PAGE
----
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President of Counterpart International, Lelei LeLaulu, has hailed the elevation of Portia Simpson Miller to the post of Prime Minister as a Caribbean victory, which would be heard around the world. According to the President, Mrs. Simpson Miller has followed in the footsteps of icons, such as the late Dame Eugenia Charles, former Prime Minister of Dominica and the late Dame Nita Barrow, Governor-General of Barbados, as eminent Caribbean leaders, who made a difference in the lives of the marginalized and downtrodden, not just in the region, but across the world. “It is also an example of how the Caribbean is making the maximum use of all its people, male and female alike. Just take a look at how well the region is currently being managed by today’s women of esteem,” said the President.
She also cited the contribution being made by other leading Caribbean women, including St. Lucia’s Berthia Parle, President of the Caribbean Hotel Association; Jamaica’s Dr. Carol Jacobs, Chairman of The Global Fund to Fight HIV/AIDS, Tuberculosis and Malaria; Pamela Richards of the US Virgin Islands, Chairman of the Caribbean Tourism Organization; and Jamaica’s Patricia Francis, the newly appointed Executive Director of the Geneva-based International Trade Centre. “We should all celebrate Mrs. Simpson Miller’s accomplishments and give her our full support in governing the island nation of Jamaica,” the President said.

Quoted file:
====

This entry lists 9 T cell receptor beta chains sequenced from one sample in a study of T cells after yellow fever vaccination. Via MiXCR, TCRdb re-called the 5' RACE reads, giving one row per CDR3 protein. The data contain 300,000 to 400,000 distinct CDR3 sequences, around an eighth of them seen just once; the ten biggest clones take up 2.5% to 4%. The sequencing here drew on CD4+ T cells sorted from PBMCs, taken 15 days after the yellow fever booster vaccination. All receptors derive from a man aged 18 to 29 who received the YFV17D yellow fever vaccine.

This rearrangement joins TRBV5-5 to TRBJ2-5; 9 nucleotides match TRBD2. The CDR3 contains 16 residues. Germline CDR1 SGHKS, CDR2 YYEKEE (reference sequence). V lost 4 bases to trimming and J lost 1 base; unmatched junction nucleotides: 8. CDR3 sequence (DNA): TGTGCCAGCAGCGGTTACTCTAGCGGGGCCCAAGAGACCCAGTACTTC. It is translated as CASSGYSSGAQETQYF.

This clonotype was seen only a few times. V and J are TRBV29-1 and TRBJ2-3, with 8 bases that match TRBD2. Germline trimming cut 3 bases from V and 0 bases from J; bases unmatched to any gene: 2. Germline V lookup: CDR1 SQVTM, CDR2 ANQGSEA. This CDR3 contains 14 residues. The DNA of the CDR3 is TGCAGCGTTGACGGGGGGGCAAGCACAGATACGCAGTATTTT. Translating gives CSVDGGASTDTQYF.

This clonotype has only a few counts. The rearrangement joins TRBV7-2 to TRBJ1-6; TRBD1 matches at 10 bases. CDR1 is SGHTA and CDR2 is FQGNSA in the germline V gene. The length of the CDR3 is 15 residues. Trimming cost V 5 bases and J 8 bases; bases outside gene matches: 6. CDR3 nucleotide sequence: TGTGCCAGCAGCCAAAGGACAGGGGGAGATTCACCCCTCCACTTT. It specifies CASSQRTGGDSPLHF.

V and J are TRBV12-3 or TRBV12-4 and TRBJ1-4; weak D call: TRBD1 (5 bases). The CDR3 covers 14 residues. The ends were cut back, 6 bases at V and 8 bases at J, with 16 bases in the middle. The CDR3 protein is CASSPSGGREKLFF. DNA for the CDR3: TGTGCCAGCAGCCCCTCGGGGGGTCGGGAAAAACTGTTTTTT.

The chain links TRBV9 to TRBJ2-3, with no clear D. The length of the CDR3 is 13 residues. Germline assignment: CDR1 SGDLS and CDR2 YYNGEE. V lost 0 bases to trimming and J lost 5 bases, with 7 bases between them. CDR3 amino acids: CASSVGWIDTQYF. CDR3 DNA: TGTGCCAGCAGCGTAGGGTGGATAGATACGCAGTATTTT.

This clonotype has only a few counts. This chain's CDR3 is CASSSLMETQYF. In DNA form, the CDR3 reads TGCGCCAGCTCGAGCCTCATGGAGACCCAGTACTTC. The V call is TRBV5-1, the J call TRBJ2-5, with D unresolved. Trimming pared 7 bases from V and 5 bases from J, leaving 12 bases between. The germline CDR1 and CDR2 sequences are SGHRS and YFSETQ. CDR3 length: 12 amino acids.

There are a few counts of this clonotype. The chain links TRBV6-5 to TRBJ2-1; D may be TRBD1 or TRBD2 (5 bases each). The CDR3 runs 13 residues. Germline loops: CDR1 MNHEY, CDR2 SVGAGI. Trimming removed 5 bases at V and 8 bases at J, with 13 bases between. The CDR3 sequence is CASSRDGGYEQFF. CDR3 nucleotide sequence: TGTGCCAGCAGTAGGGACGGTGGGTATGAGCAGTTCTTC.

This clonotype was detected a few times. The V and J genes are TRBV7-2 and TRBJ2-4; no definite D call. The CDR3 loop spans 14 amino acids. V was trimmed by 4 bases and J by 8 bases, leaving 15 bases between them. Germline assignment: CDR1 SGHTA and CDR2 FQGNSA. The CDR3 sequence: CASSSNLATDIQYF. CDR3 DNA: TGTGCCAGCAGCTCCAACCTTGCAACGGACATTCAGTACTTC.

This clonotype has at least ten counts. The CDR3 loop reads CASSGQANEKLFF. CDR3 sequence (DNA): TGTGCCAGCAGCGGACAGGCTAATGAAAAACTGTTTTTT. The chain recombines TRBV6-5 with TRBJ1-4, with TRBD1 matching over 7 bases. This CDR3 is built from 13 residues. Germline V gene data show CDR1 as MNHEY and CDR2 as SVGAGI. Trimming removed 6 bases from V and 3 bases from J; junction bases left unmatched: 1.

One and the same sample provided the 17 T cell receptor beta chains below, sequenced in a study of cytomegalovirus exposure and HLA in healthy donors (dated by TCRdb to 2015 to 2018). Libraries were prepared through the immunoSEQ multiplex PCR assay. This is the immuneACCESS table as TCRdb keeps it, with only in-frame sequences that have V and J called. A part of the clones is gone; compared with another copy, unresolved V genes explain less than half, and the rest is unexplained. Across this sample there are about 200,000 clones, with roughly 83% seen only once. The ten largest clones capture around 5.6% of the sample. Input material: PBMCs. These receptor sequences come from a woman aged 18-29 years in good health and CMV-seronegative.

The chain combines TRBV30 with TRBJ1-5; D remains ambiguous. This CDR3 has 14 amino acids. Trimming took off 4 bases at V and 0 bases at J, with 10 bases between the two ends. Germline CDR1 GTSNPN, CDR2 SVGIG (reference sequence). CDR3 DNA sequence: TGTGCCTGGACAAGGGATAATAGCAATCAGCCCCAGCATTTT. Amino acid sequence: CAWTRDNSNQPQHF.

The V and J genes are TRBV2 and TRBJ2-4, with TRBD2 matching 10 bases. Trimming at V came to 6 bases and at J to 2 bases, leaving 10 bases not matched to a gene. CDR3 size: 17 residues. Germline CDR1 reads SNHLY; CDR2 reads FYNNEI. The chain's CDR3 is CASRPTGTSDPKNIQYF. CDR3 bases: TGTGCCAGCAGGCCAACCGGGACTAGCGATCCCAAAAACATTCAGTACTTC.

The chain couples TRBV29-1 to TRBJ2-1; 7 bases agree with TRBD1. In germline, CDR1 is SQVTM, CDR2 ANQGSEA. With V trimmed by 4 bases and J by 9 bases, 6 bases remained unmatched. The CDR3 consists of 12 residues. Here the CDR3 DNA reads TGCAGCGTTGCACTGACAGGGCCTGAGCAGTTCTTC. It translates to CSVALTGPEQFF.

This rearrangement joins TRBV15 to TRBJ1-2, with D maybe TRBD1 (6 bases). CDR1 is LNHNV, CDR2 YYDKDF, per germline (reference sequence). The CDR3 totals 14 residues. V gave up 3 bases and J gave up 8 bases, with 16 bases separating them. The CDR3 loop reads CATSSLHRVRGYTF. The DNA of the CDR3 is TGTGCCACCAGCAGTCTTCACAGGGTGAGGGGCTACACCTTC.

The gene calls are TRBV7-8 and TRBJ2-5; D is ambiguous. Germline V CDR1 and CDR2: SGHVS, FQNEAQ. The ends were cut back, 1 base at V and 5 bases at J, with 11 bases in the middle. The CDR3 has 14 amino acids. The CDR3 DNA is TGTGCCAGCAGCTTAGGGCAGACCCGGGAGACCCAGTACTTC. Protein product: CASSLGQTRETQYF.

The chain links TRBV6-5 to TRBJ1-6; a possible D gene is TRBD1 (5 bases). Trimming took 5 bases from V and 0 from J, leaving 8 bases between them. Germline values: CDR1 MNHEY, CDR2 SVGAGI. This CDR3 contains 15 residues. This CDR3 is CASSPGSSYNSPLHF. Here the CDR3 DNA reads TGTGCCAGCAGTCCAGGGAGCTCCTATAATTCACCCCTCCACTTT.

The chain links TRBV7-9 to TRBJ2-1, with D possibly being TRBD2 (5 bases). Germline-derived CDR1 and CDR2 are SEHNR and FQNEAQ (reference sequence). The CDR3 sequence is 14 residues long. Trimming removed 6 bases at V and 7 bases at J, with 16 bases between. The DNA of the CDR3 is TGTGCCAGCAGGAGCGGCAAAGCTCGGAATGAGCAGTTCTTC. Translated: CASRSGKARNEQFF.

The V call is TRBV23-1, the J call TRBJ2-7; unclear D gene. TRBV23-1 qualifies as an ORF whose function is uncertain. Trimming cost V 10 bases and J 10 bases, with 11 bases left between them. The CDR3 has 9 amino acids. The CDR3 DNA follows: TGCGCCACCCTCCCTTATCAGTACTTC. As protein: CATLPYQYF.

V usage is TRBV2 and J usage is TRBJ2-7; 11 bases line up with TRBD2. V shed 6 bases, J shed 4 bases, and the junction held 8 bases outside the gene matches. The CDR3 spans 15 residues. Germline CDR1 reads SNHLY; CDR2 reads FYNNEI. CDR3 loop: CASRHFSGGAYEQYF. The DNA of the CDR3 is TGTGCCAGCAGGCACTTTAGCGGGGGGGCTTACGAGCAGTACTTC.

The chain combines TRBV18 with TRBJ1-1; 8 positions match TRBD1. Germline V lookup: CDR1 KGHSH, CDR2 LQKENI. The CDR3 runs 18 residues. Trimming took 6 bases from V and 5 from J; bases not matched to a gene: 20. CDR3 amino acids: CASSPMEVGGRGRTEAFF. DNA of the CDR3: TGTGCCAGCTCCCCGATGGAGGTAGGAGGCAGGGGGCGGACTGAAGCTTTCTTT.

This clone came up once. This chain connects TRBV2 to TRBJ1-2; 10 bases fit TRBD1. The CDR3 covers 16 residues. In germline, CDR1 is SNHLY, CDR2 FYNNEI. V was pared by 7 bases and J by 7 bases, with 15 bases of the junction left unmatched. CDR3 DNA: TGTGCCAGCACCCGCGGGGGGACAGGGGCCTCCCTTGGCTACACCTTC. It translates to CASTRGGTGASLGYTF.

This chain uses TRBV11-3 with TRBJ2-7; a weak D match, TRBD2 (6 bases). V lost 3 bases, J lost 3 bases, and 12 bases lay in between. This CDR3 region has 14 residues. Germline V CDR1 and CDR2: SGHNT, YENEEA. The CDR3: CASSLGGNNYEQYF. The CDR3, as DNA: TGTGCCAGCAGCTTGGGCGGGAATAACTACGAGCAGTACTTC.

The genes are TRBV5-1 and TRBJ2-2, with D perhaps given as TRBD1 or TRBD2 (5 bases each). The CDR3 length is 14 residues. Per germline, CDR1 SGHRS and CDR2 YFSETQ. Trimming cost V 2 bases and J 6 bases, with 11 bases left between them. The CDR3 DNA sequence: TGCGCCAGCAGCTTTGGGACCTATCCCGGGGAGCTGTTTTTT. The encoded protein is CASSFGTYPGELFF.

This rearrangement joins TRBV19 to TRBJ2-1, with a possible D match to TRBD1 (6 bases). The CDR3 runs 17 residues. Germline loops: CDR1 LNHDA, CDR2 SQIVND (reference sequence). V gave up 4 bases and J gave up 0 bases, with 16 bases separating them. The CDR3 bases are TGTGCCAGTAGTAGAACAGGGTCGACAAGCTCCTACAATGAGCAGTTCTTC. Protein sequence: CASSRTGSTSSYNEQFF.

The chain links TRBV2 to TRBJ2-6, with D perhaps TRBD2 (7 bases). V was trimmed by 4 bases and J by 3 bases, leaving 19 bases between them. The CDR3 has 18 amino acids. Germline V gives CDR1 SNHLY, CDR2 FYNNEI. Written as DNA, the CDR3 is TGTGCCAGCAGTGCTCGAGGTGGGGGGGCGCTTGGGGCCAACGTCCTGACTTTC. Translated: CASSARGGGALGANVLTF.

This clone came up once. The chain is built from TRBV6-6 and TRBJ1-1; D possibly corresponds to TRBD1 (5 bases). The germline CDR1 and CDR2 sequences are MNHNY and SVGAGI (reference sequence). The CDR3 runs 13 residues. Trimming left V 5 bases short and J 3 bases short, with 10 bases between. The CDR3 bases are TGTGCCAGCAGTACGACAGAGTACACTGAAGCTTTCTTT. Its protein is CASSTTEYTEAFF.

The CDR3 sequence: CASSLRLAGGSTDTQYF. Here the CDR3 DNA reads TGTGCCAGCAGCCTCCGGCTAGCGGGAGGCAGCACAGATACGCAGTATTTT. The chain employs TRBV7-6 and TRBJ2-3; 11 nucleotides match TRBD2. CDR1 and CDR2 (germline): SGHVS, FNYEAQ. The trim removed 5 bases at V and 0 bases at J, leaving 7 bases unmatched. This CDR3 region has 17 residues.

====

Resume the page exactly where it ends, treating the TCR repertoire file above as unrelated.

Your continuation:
Mrs. LeLaulu is also a Board member of InterAction, an alliance of America’s largest development and humanitarian agencies which, between its 160-plus members, dispenses some US$7 billion worth of assistance every year. Founded in 1965, Counterpart International is a non-profit organization dedicated to building a just world through service and partnership. Counterpart has forged partnerships in the public and private sectors to help people improve the quality of their lives and revitalize communities in more than 60 nations.
Counterpart International is active in marine restoration, sustainable tourism, and HIV/AIDS education in Jamaica.